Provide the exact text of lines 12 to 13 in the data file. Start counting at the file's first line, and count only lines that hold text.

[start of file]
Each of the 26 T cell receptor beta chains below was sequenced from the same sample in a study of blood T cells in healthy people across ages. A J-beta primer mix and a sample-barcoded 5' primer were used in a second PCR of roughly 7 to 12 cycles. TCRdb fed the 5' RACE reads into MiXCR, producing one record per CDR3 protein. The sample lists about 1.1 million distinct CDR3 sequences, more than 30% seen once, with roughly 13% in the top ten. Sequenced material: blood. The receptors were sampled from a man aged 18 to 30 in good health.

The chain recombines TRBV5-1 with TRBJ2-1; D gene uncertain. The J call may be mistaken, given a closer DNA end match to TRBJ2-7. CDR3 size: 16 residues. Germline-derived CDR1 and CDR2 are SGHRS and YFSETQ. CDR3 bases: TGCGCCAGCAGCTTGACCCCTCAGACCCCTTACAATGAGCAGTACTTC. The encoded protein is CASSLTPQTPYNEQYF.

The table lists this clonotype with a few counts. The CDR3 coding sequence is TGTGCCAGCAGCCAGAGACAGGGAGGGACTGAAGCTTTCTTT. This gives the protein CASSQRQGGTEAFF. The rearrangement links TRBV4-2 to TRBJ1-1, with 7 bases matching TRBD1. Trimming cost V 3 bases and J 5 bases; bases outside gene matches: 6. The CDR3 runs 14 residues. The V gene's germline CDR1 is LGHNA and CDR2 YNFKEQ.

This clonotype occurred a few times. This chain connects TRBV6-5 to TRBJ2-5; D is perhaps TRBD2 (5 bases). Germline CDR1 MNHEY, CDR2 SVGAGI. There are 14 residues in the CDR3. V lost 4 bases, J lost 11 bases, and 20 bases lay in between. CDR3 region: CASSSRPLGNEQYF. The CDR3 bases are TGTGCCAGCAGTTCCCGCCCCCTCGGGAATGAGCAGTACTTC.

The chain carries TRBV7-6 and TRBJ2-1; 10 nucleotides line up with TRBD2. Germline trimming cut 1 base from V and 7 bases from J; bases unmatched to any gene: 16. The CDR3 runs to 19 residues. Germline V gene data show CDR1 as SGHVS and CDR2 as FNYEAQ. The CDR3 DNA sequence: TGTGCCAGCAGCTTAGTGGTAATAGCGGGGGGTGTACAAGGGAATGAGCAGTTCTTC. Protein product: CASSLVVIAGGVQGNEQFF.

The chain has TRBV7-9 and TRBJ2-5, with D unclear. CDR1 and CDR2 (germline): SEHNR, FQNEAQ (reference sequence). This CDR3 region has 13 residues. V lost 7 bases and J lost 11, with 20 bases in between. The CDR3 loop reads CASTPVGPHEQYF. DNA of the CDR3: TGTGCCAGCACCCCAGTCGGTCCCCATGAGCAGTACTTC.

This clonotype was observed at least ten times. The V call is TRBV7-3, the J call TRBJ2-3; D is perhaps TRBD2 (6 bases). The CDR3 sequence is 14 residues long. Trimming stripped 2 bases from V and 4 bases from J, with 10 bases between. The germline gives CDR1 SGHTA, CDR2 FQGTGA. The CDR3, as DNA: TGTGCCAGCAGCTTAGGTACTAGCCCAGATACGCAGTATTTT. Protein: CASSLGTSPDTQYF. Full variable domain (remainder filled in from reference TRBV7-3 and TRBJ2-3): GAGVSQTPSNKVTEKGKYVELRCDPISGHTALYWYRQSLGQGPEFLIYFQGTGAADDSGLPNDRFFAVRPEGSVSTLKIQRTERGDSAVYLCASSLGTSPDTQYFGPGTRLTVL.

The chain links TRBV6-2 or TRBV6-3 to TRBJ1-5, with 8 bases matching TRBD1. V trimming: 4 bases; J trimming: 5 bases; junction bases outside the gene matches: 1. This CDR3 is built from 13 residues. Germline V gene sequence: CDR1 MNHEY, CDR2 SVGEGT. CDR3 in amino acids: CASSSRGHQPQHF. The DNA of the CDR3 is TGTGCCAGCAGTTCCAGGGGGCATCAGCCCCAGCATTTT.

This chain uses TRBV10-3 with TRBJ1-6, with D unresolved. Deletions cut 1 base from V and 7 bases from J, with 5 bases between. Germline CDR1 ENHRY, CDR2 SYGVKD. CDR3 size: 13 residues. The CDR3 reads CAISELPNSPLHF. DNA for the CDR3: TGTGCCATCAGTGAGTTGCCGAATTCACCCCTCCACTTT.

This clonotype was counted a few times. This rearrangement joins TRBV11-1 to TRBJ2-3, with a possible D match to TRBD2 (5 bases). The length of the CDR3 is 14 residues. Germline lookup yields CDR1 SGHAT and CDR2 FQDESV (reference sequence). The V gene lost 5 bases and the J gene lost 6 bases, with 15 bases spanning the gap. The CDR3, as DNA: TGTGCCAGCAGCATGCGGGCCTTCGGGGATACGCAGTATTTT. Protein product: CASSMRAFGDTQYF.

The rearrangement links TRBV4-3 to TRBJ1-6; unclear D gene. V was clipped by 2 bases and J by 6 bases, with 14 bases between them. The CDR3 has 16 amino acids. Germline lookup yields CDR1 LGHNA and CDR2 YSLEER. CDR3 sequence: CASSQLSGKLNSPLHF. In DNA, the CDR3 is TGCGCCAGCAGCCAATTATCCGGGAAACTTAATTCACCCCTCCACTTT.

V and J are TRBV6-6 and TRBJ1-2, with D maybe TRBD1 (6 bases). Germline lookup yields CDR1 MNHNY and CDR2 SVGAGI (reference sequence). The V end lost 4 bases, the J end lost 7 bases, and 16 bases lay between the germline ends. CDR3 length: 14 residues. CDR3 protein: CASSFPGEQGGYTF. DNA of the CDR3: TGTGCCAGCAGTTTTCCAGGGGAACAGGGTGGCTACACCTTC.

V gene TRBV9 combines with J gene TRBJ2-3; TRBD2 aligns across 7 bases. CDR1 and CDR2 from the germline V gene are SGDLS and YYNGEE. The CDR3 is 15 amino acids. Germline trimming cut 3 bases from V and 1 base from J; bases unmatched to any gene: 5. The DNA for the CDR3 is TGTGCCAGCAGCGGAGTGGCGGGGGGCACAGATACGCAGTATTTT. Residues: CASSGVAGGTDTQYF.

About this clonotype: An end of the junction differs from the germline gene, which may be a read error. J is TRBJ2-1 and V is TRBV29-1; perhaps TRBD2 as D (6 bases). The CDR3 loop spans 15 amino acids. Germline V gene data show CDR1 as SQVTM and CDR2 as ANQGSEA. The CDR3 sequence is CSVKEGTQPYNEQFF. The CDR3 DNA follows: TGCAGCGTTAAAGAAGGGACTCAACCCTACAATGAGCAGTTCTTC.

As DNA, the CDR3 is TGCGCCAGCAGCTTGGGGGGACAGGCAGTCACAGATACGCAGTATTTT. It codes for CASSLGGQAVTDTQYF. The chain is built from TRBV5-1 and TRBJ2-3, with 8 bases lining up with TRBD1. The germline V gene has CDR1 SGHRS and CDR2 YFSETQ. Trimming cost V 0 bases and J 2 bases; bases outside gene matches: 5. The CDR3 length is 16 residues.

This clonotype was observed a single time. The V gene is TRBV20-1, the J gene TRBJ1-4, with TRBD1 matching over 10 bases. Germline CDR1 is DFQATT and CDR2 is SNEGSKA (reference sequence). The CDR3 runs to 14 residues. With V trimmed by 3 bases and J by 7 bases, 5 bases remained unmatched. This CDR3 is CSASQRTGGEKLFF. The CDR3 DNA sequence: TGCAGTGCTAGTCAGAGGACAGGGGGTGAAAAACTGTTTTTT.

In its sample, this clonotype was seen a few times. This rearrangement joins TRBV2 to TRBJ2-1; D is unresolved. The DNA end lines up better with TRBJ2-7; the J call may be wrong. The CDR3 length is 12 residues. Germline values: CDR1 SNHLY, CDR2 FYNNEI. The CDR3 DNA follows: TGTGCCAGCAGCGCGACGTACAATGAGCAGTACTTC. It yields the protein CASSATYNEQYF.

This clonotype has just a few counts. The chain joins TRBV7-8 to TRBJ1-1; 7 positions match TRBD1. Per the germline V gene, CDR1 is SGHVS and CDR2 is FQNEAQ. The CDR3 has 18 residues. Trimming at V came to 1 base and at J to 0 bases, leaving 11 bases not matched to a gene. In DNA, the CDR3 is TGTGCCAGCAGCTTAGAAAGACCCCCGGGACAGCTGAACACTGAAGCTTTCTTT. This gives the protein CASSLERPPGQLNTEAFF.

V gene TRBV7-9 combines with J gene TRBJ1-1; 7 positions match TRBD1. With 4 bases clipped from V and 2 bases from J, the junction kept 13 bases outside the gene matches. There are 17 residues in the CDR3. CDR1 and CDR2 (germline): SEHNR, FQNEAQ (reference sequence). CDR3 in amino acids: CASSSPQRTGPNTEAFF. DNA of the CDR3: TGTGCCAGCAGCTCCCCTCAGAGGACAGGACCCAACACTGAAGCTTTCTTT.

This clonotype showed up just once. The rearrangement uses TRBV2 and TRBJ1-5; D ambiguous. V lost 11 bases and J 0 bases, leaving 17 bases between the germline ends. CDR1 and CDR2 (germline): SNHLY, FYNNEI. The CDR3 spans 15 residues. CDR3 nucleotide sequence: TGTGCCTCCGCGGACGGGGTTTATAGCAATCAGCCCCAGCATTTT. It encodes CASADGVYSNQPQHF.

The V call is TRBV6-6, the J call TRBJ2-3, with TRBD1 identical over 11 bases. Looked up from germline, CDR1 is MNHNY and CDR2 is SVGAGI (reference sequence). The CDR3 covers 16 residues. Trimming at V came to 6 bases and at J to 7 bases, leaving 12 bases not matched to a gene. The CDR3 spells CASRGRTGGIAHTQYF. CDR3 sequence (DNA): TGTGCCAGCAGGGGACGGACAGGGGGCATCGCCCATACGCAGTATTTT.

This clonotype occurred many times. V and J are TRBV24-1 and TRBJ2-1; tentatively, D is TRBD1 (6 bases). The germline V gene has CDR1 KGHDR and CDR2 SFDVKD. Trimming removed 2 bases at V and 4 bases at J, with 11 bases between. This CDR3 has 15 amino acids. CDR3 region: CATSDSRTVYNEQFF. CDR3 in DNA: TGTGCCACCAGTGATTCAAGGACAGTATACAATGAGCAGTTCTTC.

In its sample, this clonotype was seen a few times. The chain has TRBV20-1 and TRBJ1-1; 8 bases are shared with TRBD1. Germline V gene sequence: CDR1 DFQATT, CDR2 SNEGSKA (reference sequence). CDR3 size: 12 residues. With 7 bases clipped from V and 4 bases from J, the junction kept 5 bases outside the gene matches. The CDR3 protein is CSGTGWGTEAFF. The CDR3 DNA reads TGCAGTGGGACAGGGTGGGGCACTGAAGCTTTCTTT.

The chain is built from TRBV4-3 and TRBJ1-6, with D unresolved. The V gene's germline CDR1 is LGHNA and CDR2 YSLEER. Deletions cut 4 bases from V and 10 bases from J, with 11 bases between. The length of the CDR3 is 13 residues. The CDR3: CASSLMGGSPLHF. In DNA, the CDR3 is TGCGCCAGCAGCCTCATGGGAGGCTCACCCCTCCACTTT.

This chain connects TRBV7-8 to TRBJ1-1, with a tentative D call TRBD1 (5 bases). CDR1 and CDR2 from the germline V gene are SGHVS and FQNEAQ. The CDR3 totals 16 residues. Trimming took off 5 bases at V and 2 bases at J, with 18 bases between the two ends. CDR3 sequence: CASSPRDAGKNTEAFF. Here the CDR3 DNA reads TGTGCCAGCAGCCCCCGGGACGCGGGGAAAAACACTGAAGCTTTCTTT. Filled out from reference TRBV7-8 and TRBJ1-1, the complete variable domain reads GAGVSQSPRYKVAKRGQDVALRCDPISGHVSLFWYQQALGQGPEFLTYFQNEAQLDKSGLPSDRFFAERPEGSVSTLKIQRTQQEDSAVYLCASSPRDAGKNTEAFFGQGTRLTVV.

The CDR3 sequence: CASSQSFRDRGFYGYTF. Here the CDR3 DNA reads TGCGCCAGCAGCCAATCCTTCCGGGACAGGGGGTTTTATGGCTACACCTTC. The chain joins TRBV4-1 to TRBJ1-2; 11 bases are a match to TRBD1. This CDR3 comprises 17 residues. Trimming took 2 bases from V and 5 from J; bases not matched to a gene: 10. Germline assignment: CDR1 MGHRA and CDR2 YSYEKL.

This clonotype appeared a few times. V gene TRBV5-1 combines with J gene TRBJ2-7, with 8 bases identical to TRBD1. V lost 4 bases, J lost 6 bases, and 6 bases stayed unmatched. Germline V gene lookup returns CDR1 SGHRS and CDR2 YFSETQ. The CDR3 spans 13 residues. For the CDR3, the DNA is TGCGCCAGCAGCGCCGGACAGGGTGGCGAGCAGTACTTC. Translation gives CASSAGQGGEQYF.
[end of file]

V and J are TRBV6-6 and TRBJ1-2, with D maybe TRBD1 (6 bases). Germline lookup yields CDR1 MNHNY and CDR2 SVGAGI (reference sequence). The V end lost 4 bases, the J end lost 7 bases, and 16 bases lay between the germline ends. CDR3 length: 14 residues. CDR3 protein: CASSFPGEQGGYTF. DNA of the CDR3: TGTGCCAGCAGTTTTCCAGGGGAACAGGGTGGCTACACCTTC.

V gene TRBV9 combines with J gene TRBJ2-3; TRBD2 aligns across 7 bases. CDR1 and CDR2 from the germline V gene are SGDLS and YYNGEE. The CDR3 is 15 amino acids. Germline trimming cut 3 bases from V and 1 base from J; bases unmatched to any gene: 5. The DNA for the CDR3 is TGTGCCAGCAGCGGAGTGGCGGGGGGCACAGATACGCAGTATTTT. Residues: CASSGVAGGTDTQYF.